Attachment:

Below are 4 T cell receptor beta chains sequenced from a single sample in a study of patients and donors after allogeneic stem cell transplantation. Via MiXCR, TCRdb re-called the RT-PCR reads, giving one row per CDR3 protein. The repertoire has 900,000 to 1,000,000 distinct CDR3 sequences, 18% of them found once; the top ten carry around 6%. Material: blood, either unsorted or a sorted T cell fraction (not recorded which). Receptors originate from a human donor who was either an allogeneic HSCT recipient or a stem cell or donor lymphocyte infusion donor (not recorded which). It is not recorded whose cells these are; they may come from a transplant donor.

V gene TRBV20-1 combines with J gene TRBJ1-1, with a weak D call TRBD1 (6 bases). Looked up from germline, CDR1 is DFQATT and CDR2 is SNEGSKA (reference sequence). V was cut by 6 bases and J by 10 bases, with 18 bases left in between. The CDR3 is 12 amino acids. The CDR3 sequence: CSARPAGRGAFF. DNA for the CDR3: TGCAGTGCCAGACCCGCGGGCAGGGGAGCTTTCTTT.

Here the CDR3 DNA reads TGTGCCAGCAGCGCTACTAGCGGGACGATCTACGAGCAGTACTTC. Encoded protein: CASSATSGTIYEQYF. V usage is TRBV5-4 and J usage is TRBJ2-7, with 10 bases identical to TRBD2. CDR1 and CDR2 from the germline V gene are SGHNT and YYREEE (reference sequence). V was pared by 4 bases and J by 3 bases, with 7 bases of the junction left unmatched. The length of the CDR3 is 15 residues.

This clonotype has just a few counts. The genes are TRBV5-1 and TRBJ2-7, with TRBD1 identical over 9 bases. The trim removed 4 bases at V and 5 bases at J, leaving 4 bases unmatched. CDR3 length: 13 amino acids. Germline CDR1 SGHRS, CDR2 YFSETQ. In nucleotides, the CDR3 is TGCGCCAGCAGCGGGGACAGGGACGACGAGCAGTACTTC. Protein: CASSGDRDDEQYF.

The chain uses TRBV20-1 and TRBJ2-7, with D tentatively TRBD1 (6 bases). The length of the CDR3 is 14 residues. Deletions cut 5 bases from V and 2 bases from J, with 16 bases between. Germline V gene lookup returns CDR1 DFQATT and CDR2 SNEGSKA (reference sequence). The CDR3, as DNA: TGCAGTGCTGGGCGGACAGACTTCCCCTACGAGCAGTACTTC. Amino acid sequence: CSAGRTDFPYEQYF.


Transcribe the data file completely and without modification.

Below are 4 T cell receptor beta chains sequenced from a single sample in a study of patients and donors after allogeneic stem cell transplantation. Via MiXCR, TCRdb re-called the RT-PCR reads, giving one row per CDR3 protein. The repertoire has 900,000 to 1,000,000 distinct CDR3 sequences, 18% of them found once; the top ten carry around 6%. Material: blood, either unsorted or a sorted T cell fraction (not recorded which). Receptors originate from a human donor who was either an allogeneic HSCT recipient or a stem cell or donor lymphocyte infusion donor (not recorded which). It is not recorded whose cells these are; they may come from a transplant donor.

V gene TRBV20-1 combines with J gene TRBJ1-1, with a weak D call TRBD1 (6 bases). Looked up from germline, CDR1 is DFQATT and CDR2 is SNEGSKA (reference sequence). V was cut by 6 bases and J by 10 bases, with 18 bases left in between. The CDR3 is 12 amino acids. The CDR3 sequence: CSARPAGRGAFF. DNA for the CDR3: TGCAGTGCCAGACCCGCGGGCAGGGGAGCTTTCTTT.

Here the CDR3 DNA reads TGTGCCAGCAGCGCTACTAGCGGGACGATCTACGAGCAGTACTTC. Encoded protein: CASSATSGTIYEQYF. V usage is TRBV5-4 and J usage is TRBJ2-7, with 10 bases identical to TRBD2. CDR1 and CDR2 from the germline V gene are SGHNT and YYREEE (reference sequence). V was pared by 4 bases and J by 3 bases, with 7 bases of the junction left unmatched. The length of the CDR3 is 15 residues.

This clonotype has just a few counts. The genes are TRBV5-1 and TRBJ2-7, with TRBD1 identical over 9 bases. The trim removed 4 bases at V and 5 bases at J, leaving 4 bases unmatched. CDR3 length: 13 amino acids. Germline CDR1 SGHRS, CDR2 YFSETQ. In nucleotides, the CDR3 is TGCGCCAGCAGCGGGGACAGGGACGACGAGCAGTACTTC. Protein: CASSGDRDDEQYF.

The chain uses TRBV20-1 and TRBJ2-7, with D tentatively TRBD1 (6 bases). The length of the CDR3 is 14 residues. Deletions cut 5 bases from V and 2 bases from J, with 16 bases between. Germline V gene lookup returns CDR1 DFQATT and CDR2 SNEGSKA (reference sequence). The CDR3, as DNA: TGCAGTGCTGGGCGGACAGACTTCCCCTACGAGCAGTACTTC. Amino acid sequence: CSAGRTDFPYEQYF.